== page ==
Vail Resorts’ plan to reduce lift lines includes ‘Phone Free Zones’

As part of new operating plan, company is asking skiers to put their phones away as they approach lift terminals

New “Phone Free Zone” signs on Vail Mountain were installed this season as part of a new operating plan aimed at reducing wait times for chairlifts.
John LaConte/Vail Daily

VAIL — It seems like something out of a dark comedy at this point in the season, with an enormous lift line occupying a full page of the Wall Street Journal. But believe it or not, Vail Resorts actually began the 2021-22 season by deploying a new operating plan aimed at reducing lift lines at its North American Resorts.

The press release from Vail Resorts was sent out on Nov. 16, and many media outlets, including this one, ran it in full.

The release touted “new strategies taking effect during the 2021-22 North American season to enhance the guest experience and prioritize its pass holders.”

But just 6 weeks later, elements of the guest experience, which had definitely not been enhanced, were pointed out by Vail Mountain COO Beth Howard in an open letter. Howard acknowledged “Pride Express isn’t running. … Some of our retail stores are closed” and “some of our food & beverage operations have been slimmed down.”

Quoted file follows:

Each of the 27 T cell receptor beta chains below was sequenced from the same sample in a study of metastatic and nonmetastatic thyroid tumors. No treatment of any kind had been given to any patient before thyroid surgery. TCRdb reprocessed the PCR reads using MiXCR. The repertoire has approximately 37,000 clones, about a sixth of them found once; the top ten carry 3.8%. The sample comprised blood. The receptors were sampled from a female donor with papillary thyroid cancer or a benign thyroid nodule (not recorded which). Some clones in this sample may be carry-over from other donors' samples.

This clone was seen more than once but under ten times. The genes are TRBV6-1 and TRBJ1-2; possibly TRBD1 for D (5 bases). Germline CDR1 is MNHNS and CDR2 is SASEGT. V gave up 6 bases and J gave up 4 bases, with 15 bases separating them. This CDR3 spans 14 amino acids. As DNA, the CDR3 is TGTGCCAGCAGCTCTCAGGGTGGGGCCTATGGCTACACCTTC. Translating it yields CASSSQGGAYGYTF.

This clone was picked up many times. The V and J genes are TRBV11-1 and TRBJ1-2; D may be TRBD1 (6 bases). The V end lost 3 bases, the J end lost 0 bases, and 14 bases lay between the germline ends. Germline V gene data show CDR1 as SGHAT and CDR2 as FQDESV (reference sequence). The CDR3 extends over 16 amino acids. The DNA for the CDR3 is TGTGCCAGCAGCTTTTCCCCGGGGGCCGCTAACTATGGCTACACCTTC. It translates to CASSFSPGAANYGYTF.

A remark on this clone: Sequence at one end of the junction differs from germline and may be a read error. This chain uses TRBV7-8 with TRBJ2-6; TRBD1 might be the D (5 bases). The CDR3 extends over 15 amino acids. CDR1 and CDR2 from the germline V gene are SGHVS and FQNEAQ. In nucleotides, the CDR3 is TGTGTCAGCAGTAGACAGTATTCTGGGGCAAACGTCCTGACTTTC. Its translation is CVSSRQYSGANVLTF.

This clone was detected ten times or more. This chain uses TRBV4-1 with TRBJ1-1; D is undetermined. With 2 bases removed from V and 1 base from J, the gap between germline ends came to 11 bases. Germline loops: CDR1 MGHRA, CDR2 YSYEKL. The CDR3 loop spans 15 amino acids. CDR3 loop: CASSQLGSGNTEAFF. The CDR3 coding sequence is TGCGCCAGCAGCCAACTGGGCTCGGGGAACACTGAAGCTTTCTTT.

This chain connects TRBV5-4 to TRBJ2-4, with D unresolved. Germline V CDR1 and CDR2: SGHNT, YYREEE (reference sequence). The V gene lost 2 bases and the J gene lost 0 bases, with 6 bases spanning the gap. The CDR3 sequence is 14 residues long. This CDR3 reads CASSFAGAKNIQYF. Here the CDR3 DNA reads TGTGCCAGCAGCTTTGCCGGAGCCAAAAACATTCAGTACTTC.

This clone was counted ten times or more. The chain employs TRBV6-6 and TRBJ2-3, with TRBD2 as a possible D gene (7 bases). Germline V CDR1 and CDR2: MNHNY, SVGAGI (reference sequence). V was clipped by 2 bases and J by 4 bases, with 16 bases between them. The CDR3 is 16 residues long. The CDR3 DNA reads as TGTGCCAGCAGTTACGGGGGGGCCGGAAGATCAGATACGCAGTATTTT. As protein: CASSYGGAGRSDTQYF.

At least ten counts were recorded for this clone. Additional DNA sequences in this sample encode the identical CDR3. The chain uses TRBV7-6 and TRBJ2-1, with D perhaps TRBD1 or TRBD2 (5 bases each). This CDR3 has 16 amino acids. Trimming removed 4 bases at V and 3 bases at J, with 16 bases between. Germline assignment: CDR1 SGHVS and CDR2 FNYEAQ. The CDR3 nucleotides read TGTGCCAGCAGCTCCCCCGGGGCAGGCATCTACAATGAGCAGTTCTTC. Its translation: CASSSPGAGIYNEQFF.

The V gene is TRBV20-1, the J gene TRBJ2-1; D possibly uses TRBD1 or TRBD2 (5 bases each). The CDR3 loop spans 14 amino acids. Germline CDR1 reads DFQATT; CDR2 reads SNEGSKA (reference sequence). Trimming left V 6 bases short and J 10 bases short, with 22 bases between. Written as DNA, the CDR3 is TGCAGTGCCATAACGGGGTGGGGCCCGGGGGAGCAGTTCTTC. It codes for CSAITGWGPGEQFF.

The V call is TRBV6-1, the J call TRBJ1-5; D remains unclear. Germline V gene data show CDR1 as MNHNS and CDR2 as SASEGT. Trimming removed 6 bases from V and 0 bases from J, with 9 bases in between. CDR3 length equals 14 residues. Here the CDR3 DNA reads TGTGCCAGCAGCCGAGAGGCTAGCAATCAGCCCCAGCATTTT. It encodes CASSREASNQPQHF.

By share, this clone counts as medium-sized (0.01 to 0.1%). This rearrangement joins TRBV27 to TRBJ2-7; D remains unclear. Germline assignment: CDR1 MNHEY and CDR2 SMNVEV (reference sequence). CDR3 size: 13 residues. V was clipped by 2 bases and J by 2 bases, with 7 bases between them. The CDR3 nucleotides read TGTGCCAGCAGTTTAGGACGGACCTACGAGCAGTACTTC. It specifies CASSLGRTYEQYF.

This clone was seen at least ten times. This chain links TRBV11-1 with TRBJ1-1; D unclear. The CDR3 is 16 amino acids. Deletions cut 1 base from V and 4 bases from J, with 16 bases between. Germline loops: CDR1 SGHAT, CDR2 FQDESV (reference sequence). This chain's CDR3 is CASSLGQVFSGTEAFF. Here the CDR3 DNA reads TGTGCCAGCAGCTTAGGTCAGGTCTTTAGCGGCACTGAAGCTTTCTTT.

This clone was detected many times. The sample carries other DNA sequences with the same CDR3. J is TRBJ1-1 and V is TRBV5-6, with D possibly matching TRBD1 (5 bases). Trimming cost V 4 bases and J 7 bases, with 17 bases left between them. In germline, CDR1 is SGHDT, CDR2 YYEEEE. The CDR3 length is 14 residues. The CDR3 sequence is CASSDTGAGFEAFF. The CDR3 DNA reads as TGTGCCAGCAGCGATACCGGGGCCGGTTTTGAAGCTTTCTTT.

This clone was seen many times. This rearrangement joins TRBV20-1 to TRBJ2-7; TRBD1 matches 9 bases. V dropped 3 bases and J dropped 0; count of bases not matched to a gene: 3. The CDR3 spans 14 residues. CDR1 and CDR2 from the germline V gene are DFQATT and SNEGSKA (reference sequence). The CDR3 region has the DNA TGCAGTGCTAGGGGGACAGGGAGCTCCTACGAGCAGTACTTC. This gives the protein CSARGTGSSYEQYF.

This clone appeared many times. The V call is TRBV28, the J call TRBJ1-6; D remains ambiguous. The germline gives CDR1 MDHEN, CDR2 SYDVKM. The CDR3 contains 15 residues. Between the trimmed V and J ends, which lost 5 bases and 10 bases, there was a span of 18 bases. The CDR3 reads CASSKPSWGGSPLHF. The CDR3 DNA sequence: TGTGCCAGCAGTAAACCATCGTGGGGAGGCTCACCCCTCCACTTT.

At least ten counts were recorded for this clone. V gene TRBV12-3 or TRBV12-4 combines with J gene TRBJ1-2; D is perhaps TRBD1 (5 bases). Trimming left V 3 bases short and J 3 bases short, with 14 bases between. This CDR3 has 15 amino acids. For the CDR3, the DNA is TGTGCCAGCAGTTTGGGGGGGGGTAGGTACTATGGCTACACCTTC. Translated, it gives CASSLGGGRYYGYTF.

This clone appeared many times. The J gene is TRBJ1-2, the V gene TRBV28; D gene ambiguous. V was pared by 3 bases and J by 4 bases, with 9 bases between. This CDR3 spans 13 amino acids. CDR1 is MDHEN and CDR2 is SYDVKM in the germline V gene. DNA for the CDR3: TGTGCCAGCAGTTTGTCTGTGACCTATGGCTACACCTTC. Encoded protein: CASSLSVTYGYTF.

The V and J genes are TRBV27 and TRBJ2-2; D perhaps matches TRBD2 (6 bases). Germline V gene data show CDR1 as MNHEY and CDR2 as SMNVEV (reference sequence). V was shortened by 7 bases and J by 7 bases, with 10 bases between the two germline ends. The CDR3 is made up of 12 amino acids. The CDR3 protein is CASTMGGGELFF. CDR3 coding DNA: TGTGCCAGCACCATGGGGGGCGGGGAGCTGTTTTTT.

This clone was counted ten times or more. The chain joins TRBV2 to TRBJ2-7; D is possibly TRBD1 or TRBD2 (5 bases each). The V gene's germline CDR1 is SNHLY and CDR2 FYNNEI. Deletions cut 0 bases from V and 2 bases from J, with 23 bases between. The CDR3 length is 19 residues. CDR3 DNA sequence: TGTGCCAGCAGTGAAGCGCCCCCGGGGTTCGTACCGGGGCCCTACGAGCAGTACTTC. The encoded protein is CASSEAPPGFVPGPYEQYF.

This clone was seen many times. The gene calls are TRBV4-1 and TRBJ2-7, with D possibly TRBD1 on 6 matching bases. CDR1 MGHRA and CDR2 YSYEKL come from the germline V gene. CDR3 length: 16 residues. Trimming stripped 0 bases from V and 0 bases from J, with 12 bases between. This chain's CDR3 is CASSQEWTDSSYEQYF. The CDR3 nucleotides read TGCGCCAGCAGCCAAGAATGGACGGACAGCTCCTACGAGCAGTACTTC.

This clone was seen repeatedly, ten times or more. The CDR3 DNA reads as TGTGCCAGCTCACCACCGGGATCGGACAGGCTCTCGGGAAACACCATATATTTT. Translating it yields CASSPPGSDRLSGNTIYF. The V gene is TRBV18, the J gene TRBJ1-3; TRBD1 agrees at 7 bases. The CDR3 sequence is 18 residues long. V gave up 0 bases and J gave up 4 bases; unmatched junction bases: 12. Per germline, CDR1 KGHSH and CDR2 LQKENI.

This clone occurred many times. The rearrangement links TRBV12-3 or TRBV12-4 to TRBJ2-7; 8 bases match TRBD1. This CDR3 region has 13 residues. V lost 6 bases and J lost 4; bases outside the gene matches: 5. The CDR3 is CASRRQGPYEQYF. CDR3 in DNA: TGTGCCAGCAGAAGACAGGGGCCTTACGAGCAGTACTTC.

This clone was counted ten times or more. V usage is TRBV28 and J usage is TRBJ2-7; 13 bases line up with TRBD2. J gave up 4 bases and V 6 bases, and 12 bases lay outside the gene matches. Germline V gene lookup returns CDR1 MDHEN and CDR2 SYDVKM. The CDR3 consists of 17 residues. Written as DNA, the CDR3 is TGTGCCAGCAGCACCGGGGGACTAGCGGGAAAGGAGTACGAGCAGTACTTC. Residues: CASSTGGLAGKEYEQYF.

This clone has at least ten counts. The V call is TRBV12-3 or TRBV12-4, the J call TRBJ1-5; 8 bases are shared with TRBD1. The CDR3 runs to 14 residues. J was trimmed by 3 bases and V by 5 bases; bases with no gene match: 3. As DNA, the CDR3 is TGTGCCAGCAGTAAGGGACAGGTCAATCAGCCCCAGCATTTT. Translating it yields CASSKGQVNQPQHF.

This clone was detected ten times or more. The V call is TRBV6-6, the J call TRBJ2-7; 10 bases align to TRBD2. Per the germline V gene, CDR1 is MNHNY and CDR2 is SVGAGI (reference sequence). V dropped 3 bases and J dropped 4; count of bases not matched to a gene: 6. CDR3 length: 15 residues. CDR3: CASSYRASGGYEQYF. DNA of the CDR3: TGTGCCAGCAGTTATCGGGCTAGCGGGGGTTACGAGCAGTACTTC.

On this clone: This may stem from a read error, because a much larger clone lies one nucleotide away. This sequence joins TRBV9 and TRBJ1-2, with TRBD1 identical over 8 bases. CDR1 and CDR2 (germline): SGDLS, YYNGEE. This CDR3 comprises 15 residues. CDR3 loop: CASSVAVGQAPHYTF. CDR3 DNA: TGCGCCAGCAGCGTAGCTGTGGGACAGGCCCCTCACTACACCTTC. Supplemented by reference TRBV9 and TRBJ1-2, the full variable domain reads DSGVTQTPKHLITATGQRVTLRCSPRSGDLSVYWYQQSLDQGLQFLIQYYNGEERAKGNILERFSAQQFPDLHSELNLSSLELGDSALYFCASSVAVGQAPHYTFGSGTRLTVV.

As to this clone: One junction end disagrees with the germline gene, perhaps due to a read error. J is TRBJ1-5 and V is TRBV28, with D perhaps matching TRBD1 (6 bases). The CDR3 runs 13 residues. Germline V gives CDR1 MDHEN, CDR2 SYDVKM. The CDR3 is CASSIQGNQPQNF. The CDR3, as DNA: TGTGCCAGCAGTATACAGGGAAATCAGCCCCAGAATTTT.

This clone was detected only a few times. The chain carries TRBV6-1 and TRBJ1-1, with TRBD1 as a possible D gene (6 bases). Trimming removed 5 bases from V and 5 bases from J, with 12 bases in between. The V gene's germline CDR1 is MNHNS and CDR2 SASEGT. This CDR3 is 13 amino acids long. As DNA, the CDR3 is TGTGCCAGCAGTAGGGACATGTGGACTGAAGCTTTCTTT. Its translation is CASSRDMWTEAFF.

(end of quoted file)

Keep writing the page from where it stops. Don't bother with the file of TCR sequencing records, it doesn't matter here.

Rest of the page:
Pride Express opened on Jan. 14. Earl’s Express, the Mongolia Platter and Vail Mountain’s Adventure Ridge tubing are still closed.

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While a compromised experience for skiers and living wages for employees have been cited as concerns, long lift lines have been the proverbial straw that broke the camel’s back this season for guests wanting to express growing frustrations with Vail Resorts’ management of ski areas across the U.S..

A new Instagram account titled Epic Lift Lines quickly garnered more than 30,000 followers this season, and more than 40,000 people have signed a petition out of the Vail Resorts-owned Stevens Pass ski area in Washington, which says lift lines are “out of control to the point where the majority of a day of ‘skiing’ is spent standing in line at one of the few lifts open.”

Phone Free Zones

Prior to the creation of the petition, the November press release from Vail Resorts said the company would be “deploying a new operating plan which includes a significant improvement of how efficiently the company loads lifts and gondolas to reduce wait times, among other operational enhancements.”

But the release did not detail specifics on what the operating plan entails.

On Wednesday, however, Vail Resorts spokesperson John Plack confirmed that one of those operating specifics include a concept called a “Phone Free Zone.”

The signs for the zones in Vail lift maze areas are new for this season as part of the new operating plan, Plack confirmed.

Vail skier Tanner Miller was recently scolded by a line attendant for using his device in the Phone Free Zone at Chair 2 in Vail.

Miller said he couldn’t help but feel slightly insulted as an initial reaction.

“They won’t even let me fight the boredom of their enormous lift line by checking Epic Mix,” he said. “And this is coming from the same resort that equipped the gondola with WiFi.”

Plack said the effort is aimed at the approach to the lift terminals, not the entire lift line.

“In an effort to load lifts safely and efficiently, we are asking guests to put their cell phones away as they approach lift terminals,” Plack said.

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